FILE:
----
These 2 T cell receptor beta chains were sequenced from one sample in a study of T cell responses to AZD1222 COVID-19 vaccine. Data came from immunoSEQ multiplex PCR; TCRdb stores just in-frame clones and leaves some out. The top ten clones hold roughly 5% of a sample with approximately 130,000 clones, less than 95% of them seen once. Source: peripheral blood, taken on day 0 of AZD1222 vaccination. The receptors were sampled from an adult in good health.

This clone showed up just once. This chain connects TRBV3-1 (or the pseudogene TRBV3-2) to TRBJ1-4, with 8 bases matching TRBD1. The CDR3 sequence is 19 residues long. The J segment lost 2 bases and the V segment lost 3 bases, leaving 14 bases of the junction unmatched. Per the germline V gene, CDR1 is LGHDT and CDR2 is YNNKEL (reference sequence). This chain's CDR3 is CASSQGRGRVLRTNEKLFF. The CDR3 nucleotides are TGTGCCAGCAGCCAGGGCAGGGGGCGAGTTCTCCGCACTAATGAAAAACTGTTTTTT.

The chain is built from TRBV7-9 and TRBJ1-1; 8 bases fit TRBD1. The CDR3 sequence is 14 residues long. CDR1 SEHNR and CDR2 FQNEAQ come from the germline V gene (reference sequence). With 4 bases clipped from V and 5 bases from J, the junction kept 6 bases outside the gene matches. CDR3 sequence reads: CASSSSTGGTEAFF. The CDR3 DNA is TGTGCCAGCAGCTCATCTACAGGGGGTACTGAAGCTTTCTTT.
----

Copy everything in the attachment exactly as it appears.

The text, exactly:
These 2 T cell receptor beta chains were sequenced from one sample in a study of T cell responses to AZD1222 COVID-19 vaccine. Data came from immunoSEQ multiplex PCR; TCRdb stores just in-frame clones and leaves some out. The top ten clones hold roughly 5% of a sample with approximately 130,000 clones, less than 95% of them seen once. Source: peripheral blood, taken on day 0 of AZD1222 vaccination. The receptors were sampled from an adult in good health.

This clone showed up just once. This chain connects TRBV3-1 (or the pseudogene TRBV3-2) to TRBJ1-4, with 8 bases matching TRBD1. The CDR3 sequence is 19 residues long. The J segment lost 2 bases and the V segment lost 3 bases, leaving 14 bases of the junction unmatched. Per the germline V gene, CDR1 is LGHDT and CDR2 is YNNKEL (reference sequence). This chain's CDR3 is CASSQGRGRVLRTNEKLFF. The CDR3 nucleotides are TGTGCCAGCAGCCAGGGCAGGGGGCGAGTTCTCCGCACTAATGAAAAACTGTTTTTT.

The chain is built from TRBV7-9 and TRBJ1-1; 8 bases fit TRBD1. The CDR3 sequence is 14 residues long. CDR1 SEHNR and CDR2 FQNEAQ come from the germline V gene (reference sequence). With 4 bases clipped from V and 5 bases from J, the junction kept 6 bases outside the gene matches. CDR3 sequence reads: CASSSSTGGTEAFF. The CDR3 DNA is TGTGCCAGCAGCTCATCTACAGGGGGTACTGAAGCTTTCTTT.